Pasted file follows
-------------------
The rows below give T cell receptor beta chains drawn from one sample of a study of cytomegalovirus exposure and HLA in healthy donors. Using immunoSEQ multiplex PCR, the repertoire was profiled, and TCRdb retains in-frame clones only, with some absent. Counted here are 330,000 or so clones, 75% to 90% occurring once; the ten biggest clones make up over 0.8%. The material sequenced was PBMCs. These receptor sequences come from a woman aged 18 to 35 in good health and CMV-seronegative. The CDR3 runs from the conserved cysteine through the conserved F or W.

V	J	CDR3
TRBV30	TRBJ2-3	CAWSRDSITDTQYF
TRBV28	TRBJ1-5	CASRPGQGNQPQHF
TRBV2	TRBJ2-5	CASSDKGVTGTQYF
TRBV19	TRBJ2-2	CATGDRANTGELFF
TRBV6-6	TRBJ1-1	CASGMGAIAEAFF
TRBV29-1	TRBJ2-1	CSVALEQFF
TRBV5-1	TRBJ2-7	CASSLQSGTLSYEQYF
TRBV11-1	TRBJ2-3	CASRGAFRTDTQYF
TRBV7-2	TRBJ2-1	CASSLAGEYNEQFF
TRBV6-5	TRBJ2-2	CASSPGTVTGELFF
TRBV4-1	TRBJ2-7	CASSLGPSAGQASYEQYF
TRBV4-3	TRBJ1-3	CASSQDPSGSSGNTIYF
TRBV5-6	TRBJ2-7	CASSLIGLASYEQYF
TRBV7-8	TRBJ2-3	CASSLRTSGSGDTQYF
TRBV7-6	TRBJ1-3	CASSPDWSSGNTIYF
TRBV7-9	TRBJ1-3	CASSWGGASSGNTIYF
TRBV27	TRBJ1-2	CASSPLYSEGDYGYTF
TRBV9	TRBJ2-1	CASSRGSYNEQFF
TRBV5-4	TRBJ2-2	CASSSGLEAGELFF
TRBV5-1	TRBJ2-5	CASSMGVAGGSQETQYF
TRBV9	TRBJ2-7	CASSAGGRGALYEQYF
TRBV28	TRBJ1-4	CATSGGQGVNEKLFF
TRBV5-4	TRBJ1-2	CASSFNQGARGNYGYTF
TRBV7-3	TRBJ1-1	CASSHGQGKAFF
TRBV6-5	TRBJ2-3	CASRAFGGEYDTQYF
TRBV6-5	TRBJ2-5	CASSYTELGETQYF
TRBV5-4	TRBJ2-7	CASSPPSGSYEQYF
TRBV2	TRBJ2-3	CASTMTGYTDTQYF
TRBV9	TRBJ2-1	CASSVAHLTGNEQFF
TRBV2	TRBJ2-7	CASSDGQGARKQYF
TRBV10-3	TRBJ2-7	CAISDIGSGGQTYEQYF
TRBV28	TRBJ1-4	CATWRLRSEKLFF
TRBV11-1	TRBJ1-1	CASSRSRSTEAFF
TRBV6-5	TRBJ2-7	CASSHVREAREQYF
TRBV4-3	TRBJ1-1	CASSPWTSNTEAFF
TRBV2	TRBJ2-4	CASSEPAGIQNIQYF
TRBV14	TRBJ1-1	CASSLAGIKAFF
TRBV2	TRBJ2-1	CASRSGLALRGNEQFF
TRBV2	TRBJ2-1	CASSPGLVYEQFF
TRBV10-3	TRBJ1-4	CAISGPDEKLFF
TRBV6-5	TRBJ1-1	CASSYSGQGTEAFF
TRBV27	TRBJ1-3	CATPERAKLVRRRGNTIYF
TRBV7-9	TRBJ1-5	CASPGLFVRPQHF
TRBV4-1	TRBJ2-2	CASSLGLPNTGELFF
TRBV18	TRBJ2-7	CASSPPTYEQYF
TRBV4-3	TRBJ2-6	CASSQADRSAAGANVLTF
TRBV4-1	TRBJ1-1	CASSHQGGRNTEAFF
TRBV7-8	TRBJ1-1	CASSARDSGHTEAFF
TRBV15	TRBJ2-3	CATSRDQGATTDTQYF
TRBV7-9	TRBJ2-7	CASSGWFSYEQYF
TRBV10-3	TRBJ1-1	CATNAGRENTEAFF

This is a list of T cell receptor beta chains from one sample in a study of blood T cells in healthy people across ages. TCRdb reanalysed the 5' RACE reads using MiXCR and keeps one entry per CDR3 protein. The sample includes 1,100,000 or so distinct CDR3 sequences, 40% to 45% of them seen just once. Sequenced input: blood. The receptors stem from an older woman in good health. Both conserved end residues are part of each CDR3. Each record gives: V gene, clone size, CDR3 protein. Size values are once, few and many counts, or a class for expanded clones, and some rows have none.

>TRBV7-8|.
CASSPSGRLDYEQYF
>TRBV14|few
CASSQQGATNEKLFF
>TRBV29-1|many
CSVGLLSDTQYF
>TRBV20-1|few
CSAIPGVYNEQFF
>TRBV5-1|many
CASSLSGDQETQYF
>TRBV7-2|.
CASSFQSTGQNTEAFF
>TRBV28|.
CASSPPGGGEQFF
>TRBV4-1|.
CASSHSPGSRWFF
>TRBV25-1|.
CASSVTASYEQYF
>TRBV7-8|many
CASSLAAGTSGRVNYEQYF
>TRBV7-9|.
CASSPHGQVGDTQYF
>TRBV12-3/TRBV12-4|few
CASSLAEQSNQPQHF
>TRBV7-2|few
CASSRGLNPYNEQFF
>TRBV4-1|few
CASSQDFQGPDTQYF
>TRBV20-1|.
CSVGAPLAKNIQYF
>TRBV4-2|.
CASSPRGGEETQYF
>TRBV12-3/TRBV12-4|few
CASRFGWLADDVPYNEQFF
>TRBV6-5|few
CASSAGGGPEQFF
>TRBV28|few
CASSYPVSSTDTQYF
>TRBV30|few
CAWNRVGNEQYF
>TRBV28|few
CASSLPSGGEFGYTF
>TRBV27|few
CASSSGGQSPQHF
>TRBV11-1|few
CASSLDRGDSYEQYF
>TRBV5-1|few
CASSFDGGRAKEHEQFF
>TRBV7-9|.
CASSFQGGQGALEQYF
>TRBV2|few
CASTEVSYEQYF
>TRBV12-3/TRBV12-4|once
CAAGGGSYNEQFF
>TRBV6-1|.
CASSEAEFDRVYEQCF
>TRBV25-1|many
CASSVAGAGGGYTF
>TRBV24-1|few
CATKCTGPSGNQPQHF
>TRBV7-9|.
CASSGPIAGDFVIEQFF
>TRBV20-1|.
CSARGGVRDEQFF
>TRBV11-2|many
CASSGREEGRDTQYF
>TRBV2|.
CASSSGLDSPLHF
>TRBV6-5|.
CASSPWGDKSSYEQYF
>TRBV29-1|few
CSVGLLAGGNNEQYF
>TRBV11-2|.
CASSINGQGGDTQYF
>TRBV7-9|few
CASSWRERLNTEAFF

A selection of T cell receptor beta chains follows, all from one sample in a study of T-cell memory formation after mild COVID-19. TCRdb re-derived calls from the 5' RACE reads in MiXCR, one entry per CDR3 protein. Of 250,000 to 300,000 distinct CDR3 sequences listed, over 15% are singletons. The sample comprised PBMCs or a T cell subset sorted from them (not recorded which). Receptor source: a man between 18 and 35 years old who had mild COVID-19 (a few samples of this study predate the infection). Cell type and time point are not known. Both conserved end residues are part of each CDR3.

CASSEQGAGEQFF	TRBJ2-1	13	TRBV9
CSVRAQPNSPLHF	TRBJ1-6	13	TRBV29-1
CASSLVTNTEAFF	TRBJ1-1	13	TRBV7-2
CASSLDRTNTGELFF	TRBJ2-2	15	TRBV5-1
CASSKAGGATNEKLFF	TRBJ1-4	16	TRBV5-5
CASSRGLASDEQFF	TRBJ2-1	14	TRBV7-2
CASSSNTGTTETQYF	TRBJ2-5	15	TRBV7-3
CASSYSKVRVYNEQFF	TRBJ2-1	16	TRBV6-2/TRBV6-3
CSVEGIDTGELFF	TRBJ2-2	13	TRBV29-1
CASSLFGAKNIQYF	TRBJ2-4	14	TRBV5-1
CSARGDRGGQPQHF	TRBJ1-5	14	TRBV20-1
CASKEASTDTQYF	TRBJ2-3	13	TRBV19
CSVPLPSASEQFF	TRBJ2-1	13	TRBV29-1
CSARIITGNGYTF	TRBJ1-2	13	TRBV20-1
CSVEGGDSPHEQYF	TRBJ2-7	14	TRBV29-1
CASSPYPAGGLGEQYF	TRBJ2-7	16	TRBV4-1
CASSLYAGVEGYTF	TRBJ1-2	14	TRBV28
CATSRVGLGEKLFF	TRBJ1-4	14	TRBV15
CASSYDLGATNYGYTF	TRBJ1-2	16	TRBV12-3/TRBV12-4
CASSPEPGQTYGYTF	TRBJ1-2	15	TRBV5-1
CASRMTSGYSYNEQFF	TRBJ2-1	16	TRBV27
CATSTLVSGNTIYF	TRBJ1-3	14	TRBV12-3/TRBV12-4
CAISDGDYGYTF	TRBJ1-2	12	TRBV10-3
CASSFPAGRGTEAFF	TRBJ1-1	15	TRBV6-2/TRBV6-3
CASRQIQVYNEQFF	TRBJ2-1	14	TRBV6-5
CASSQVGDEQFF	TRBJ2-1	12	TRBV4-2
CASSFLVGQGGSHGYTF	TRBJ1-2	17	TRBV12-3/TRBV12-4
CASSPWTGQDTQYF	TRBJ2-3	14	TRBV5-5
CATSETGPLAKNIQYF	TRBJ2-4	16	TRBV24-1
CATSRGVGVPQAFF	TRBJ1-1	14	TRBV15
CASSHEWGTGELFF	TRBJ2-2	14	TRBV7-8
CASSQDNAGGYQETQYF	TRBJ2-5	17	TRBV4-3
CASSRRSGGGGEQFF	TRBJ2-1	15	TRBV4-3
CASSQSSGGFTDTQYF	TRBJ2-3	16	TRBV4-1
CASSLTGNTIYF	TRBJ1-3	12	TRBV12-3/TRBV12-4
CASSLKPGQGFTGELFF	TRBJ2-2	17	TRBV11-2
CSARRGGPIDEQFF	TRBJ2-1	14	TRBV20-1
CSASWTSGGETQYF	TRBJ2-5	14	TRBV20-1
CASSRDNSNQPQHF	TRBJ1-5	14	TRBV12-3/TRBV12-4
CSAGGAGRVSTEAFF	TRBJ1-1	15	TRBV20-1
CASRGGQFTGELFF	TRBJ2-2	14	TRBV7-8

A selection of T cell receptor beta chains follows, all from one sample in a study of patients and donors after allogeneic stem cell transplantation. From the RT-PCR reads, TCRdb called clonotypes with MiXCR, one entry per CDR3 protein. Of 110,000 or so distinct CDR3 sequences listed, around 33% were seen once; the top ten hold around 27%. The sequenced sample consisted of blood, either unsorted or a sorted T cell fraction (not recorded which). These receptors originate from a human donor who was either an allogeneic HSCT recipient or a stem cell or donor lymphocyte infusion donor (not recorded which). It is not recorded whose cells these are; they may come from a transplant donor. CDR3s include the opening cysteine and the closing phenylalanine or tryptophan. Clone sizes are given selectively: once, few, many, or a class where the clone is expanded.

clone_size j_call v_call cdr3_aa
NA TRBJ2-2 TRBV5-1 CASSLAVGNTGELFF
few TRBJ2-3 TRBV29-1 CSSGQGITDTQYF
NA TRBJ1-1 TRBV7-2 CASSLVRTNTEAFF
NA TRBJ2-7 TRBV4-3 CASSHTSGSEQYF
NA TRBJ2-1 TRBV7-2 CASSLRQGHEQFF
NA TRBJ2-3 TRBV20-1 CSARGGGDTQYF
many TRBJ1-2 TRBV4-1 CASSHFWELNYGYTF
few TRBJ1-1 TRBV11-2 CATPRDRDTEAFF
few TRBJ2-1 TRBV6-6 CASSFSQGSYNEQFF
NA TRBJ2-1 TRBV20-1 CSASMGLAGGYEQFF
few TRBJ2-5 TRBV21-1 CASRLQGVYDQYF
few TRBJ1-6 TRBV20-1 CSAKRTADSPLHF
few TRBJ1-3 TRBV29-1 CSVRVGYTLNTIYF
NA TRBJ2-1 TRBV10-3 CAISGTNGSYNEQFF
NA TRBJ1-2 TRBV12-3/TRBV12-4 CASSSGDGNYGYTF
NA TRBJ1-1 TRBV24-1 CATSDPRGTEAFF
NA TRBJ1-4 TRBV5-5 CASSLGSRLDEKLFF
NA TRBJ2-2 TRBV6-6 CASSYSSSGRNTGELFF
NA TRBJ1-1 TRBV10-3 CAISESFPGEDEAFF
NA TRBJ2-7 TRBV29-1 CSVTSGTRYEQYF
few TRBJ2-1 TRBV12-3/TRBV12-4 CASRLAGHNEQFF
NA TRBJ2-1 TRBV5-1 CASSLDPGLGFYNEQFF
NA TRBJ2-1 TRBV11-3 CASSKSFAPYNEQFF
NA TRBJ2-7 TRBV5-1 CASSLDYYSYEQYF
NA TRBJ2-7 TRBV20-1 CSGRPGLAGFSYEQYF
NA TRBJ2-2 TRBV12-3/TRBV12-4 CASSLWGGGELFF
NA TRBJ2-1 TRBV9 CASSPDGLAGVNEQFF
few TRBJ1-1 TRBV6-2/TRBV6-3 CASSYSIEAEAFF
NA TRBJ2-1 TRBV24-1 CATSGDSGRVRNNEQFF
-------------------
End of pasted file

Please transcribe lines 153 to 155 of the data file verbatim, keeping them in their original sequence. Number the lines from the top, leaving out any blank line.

CATSTLVSGNTIYF	TRBJ1-3	14	TRBV12-3/TRBV12-4
CAISDGDYGYTF	TRBJ1-2	12	TRBV10-3
CASSFPAGRGTEAFF	TRBJ1-1	15	TRBV6-2/TRBV6-3